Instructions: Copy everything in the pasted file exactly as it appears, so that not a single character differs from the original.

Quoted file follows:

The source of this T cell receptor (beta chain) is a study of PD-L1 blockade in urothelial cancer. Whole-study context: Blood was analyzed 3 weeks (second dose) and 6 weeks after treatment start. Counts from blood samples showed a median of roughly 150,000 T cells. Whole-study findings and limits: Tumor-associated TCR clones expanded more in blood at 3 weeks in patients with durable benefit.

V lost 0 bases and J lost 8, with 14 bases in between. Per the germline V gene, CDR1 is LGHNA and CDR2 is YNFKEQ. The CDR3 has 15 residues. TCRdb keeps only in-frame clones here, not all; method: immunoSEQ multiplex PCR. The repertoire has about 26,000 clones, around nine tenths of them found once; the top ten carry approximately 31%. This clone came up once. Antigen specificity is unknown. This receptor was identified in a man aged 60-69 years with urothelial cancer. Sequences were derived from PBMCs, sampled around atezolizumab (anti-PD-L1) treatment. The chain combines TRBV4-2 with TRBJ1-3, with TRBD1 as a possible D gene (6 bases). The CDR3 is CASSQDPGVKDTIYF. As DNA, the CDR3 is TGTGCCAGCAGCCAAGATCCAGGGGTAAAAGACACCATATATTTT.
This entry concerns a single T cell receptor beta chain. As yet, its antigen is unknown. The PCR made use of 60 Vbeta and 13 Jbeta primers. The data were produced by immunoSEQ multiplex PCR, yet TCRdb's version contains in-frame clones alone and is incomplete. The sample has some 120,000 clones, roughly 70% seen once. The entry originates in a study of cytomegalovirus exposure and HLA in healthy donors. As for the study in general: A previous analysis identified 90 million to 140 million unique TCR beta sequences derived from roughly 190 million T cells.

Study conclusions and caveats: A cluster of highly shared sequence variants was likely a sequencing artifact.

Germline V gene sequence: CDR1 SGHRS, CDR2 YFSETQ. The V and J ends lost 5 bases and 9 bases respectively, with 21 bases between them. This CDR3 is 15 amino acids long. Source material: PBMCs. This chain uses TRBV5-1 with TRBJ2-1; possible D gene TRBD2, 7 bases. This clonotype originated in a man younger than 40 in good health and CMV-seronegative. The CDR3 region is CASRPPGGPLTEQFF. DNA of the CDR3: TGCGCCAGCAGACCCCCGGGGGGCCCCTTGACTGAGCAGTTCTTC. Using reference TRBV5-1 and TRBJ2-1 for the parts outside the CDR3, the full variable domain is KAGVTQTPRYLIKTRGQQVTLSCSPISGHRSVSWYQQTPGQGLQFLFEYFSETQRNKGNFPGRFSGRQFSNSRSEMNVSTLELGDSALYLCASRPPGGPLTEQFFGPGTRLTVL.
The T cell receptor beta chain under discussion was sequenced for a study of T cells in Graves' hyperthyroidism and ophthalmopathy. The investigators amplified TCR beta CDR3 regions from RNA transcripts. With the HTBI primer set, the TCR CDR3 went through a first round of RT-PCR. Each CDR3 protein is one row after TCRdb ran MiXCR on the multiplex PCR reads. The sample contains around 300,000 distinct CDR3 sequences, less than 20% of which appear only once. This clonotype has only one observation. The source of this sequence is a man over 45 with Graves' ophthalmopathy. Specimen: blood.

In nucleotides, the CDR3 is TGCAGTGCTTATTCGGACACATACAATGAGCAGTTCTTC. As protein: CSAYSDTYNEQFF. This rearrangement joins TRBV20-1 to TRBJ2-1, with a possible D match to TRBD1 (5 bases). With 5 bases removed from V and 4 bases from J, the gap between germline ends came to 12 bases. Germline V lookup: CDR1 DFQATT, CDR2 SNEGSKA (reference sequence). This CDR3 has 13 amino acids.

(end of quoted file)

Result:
The source of this T cell receptor (beta chain) is a study of PD-L1 blockade in urothelial cancer. Whole-study context: Blood was analyzed 3 weeks (second dose) and 6 weeks after treatment start. Counts from blood samples showed a median of roughly 150,000 T cells. Whole-study findings and limits: Tumor-associated TCR clones expanded more in blood at 3 weeks in patients with durable benefit.

V lost 0 bases and J lost 8, with 14 bases in between. Per the germline V gene, CDR1 is LGHNA and CDR2 is YNFKEQ. The CDR3 has 15 residues. TCRdb keeps only in-frame clones here, not all; method: immunoSEQ multiplex PCR. The repertoire has about 26,000 clones, around nine tenths of them found once; the top ten carry approximately 31%. This clone came up once. Antigen specificity is unknown. This receptor was identified in a man aged 60-69 years with urothelial cancer. Sequences were derived from PBMCs, sampled around atezolizumab (anti-PD-L1) treatment. The chain combines TRBV4-2 with TRBJ1-3, with TRBD1 as a possible D gene (6 bases). The CDR3 is CASSQDPGVKDTIYF. As DNA, the CDR3 is TGTGCCAGCAGCCAAGATCCAGGGGTAAAAGACACCATATATTTT.
This entry concerns a single T cell receptor beta chain. As yet, its antigen is unknown. The PCR made use of 60 Vbeta and 13 Jbeta primers. The data were produced by immunoSEQ multiplex PCR, yet TCRdb's version contains in-frame clones alone and is incomplete. The sample has some 120,000 clones, roughly 70% seen once. The entry originates in a study of cytomegalovirus exposure and HLA in healthy donors. As for the study in general: A previous analysis identified 90 million to 140 million unique TCR beta sequences derived from roughly 190 million T cells.

Study conclusions and caveats: A cluster of highly shared sequence variants was likely a sequencing artifact.

Germline V gene sequence: CDR1 SGHRS, CDR2 YFSETQ. The V and J ends lost 5 bases and 9 bases respectively, with 21 bases between them. This CDR3 is 15 amino acids long. Source material: PBMCs. This chain uses TRBV5-1 with TRBJ2-1; possible D gene TRBD2, 7 bases. This clonotype originated in a man younger than 40 in good health and CMV-seronegative. The CDR3 region is CASRPPGGPLTEQFF. DNA of the CDR3: TGCGCCAGCAGACCCCCGGGGGGCCCCTTGACTGAGCAGTTCTTC. Using reference TRBV5-1 and TRBJ2-1 for the parts outside the CDR3, the full variable domain is KAGVTQTPRYLIKTRGQQVTLSCSPISGHRSVSWYQQTPGQGLQFLFEYFSETQRNKGNFPGRFSGRQFSNSRSEMNVSTLELGDSALYLCASRPPGGPLTEQFFGPGTRLTVL.
The T cell receptor beta chain under discussion was sequenced for a study of T cells in Graves' hyperthyroidism and ophthalmopathy. The investigators amplified TCR beta CDR3 regions from RNA transcripts. With the HTBI primer set, the TCR CDR3 went through a first round of RT-PCR. Each CDR3 protein is one row after TCRdb ran MiXCR on the multiplex PCR reads. The sample contains around 300,000 distinct CDR3 sequences, less than 20% of which appear only once. This clonotype has only one observation. The source of this sequence is a man over 45 with Graves' ophthalmopathy. Specimen: blood.

In nucleotides, the CDR3 is TGCAGTGCTTATTCGGACACATACAATGAGCAGTTCTTC. As protein: CSAYSDTYNEQFF. This rearrangement joins TRBV20-1 to TRBJ2-1, with a possible D match to TRBD1 (5 bases). With 5 bases removed from V and 4 bases from J, the gap between germline ends came to 12 bases. Germline V lookup: CDR1 DFQATT, CDR2 SNEGSKA (reference sequence). This CDR3 has 13 amino acids.